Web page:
At this highly prestigious women’s tournament, one of the four Premier Mandatory events in the calendar, world No3 Simona Halep had won twice from three finals, and was targeting her 25th match-win in the Spanish capital. She was reigning French Open champion from three finals at Roland Garros, and she was also runner-up at the last two Rome Opens. In short, Halep was as comfortable on clay as any woman on the tour.
Her semi-final this year in Madrid against the unseeded Belinda Bencic, currently ranked No18, would be her 21st on clay. In contrast, Bencic’s only clay semi-final came in Charleston in 2014, despite having won the junior French Open in 2013. And in Madrid, the 22-year-old Swiss was playing for the first time since 2015, and had never won a main-draw match at the Magic Box until this year.
Yet the young Bencic was a woman on the rise, having first shot up the ranks to No7 in 2015 as a teenager on the back of titles in Eastbourne and Toronto, plus finals in s-Hertogenbosch and Tokyo.
Knocked back to 300 after wrist surgery in 2017, she was back fitter and stronger than ever, and arrived in Madrid with the Dubai title and 25 match-wins—plus victory with Roger Federer in the Hopman Cup. And she had already stacked up wins over some formidable opposition in Madrid, not least a two-and-a-quarter-hour win over world No1 Naomi Osaka, 3-6, 6-2, 7-5.
That she also had two wins from three meetings over Halep gave still more weight to her challenge of reaching the final, the most recent of them a three-set thriller in Dubai. But they had never played on clay.
Perhaps not surprisingly, then, it was a tight and nervy start from both women, first Halep with a break and a 2-0 lead, then a break back for 2-2. But Halep was playing near perfect tennis, a wonderful combination of big, accurate strikes from the baseline and fast, nimble defence as Bencic tried to replicate her opponent’s depth and width through long rallies.
Confidence seemed to flood Halep’s game via winning strikes off forehand and backhand down both wings. She broke again, 5-2, and served out the set in a scant half hour, 6-2, having won 15 of the last 17 points.
The second set began in similar fashion, a break apiece, but this time, it was Bencic who looked the bolder, stronger and more creative with her tactics. She began to come forward more, and with considerable success. A seventh volley from seven got another break for 3-1.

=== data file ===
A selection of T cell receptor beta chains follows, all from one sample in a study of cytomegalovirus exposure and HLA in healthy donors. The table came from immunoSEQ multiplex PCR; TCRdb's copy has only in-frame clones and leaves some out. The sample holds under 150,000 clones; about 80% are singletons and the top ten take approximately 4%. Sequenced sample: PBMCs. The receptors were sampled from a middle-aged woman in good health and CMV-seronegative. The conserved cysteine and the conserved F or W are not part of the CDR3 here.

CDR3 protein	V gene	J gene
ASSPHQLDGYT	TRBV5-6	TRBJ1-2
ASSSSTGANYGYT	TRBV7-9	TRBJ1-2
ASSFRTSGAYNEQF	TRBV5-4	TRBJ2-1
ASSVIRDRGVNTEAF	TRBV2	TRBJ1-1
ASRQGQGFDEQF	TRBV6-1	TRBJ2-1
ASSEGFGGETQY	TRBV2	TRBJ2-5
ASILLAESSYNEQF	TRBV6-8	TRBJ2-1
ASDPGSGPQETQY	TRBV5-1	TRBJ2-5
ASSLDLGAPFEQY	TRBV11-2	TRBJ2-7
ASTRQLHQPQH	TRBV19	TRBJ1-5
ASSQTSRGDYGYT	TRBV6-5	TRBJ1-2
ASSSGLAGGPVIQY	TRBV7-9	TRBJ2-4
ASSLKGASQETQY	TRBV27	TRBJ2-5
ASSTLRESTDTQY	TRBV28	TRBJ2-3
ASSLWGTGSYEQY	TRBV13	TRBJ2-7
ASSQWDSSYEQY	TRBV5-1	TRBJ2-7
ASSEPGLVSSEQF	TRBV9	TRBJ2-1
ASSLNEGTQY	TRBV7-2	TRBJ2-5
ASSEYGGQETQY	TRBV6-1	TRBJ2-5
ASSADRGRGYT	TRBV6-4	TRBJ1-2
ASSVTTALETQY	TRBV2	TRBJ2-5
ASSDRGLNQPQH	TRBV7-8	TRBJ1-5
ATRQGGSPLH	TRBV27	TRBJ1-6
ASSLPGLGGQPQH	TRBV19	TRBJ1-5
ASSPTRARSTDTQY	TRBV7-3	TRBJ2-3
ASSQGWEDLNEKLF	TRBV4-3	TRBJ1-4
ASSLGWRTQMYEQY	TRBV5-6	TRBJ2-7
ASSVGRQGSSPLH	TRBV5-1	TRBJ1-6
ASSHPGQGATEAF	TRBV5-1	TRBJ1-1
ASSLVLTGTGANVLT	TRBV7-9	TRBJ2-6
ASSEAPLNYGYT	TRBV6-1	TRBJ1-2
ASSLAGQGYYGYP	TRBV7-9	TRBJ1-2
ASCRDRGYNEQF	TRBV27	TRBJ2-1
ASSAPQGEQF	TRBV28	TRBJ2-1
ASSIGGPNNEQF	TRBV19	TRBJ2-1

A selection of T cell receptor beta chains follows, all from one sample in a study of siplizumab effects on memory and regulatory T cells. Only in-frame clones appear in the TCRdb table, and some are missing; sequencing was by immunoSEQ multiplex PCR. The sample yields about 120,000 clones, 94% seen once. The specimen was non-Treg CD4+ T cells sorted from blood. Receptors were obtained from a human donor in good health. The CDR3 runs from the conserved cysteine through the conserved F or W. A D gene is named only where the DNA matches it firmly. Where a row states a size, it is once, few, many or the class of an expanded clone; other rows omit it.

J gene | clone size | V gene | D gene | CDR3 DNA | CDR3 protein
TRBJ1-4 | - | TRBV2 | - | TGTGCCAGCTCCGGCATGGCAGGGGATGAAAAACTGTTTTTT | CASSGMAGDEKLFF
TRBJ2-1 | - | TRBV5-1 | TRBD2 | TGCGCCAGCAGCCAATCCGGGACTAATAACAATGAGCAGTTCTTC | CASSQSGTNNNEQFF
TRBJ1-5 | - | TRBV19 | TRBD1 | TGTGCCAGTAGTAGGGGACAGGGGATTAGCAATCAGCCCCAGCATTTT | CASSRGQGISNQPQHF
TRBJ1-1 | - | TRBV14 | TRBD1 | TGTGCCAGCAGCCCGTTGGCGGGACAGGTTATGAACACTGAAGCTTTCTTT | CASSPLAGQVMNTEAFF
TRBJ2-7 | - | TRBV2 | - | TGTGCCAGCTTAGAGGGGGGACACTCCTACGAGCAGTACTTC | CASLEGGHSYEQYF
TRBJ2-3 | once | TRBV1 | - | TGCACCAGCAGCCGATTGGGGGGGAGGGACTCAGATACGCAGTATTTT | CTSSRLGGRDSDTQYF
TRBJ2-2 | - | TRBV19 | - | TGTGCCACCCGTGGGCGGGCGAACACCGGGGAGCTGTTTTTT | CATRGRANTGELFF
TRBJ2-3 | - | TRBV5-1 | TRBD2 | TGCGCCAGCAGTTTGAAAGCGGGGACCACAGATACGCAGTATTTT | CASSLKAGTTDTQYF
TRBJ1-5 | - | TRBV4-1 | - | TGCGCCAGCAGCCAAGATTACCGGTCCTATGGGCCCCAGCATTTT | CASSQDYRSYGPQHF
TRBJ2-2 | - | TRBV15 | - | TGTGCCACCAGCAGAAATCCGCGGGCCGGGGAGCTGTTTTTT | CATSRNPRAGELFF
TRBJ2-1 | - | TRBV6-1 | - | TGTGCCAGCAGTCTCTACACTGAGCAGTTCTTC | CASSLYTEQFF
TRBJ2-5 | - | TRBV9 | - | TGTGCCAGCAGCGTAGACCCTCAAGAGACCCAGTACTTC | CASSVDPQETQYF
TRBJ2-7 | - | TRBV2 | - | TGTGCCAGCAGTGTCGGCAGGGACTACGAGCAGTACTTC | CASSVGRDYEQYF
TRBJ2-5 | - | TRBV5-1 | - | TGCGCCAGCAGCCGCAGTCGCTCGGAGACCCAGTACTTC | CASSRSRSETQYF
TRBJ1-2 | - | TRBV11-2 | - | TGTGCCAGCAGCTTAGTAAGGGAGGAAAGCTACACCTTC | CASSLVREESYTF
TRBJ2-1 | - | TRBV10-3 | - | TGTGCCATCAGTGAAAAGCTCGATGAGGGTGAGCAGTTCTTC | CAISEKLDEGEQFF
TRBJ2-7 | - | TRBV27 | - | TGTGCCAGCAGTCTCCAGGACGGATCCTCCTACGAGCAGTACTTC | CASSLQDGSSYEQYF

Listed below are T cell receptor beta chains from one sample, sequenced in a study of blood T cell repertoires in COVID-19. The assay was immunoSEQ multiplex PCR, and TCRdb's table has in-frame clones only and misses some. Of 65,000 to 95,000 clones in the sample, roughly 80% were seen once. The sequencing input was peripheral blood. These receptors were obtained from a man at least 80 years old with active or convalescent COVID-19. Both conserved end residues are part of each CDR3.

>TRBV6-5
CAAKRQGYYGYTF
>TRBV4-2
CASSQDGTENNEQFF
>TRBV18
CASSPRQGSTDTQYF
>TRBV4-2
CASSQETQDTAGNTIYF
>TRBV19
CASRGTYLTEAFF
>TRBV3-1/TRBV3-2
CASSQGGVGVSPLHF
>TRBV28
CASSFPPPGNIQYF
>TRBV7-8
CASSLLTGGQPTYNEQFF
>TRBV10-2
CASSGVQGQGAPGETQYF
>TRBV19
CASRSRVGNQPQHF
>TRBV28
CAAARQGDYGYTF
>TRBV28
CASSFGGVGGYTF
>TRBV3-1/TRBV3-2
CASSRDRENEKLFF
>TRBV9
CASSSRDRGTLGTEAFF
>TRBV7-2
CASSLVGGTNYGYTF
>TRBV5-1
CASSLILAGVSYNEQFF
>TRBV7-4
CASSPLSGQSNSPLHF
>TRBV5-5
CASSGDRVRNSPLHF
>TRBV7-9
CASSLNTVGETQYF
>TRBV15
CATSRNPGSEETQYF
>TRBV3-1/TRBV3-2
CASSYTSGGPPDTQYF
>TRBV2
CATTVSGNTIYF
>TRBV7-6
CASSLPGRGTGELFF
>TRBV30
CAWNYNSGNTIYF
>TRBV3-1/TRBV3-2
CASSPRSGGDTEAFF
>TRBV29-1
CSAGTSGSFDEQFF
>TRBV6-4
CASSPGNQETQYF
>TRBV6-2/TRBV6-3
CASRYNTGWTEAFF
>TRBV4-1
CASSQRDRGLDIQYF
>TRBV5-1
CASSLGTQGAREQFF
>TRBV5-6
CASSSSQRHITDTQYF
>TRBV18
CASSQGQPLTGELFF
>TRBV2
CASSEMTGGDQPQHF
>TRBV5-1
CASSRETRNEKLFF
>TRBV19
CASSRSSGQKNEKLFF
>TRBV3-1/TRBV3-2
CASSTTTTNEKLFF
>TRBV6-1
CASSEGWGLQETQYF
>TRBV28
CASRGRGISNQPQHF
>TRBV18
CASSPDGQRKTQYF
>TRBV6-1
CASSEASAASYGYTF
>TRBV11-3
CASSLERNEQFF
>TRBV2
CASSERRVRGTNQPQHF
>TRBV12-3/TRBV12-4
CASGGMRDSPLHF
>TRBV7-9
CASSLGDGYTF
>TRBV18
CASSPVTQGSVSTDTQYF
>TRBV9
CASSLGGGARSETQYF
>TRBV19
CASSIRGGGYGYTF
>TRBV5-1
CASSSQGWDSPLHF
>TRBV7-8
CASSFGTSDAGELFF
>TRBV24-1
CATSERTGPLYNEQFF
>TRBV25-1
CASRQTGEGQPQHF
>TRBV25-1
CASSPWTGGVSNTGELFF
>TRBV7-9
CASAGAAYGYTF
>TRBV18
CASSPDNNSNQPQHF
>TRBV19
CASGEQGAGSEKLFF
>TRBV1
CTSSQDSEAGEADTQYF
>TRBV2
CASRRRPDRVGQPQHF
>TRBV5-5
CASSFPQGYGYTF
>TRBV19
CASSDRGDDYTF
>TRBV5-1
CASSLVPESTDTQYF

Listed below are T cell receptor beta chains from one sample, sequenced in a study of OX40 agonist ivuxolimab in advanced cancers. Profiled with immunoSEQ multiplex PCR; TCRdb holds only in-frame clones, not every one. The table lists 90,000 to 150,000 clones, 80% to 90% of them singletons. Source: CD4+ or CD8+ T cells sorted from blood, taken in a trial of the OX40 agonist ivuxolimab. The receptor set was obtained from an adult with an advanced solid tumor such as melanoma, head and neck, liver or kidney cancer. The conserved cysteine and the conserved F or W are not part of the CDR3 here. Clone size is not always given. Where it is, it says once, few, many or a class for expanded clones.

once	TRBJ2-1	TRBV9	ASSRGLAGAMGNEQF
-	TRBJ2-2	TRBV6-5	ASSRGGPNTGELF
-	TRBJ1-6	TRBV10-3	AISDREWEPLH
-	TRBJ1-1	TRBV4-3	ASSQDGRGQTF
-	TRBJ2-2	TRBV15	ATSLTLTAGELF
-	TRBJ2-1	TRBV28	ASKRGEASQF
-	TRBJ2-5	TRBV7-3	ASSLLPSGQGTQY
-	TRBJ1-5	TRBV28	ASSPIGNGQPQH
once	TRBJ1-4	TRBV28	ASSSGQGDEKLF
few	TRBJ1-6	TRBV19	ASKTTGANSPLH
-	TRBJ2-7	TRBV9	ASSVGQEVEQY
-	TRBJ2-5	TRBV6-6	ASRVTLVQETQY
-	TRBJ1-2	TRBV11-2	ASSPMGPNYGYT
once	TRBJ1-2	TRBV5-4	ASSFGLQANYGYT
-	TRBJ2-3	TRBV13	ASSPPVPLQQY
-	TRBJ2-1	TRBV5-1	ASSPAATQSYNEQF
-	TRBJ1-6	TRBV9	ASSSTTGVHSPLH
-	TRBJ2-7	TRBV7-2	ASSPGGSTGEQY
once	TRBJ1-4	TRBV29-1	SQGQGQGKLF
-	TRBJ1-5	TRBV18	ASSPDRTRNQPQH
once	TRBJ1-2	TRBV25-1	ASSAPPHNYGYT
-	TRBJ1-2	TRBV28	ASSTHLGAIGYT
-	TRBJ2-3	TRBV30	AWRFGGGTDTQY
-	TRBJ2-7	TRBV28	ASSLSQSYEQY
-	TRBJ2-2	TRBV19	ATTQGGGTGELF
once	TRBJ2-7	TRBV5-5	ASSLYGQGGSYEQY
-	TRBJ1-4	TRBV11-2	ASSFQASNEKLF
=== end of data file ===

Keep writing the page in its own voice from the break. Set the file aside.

Halep, though, was not backing off from her strategy, broke straight back, and they would continue like the proverbial unstoppable force versus immovable object in a wonderful passage of play and high intensity.
Bencic worked a set point in the 12th game, only to see Halep fire off a couple of winners to hold, and they headed to a tie-break.
There, Bencic was in full flow, denying Halep any time to assert her baseline game. The Swiss opened with a fine touch volley winner, and she edged to 3-0 with a backhand return-of-serve winner. Not until the fifth point did Halep get on the board, but it would be too little, and Bencic served out the set, 7-6(2), having fired off 22 winners, and she was still perfect at the front of the court.
But that would quickly change at the start of the third, as a lapse in intensity and concentration from the Swiss was punished by Halep. Bencic could not handle a vicious return to her feet, netted a volley—her first net error in 13—and Halep broke.
And the Romanian began to serve like a woman closer to 6ft than her 5ft6in stature, finding three serve winners to hold for 3-0.
Bencic showed just how disappointed she was with the turn in fortunes, and wept during a hasty coaching session at the change of ends. If Halep was not confident before, she certainly would be now against an opponent perhaps carrying some of the baggage from her comeback effort over Osaka the day before.
Halep was ruthless, determined and near flawless again as the match headed to its conclusion in double-quick time. Two more breaks, and she was into her fourth Madrid final, 6-0.
And so the mighty Romanian maintains her assault on reclaiming not just the Madrid title but the No1 ranking. She has to win the title, which means a victory come Saturday over either Kiki Bertens or Sloane Stephens, but in this kind of form, it is a brave person who would bet against it.
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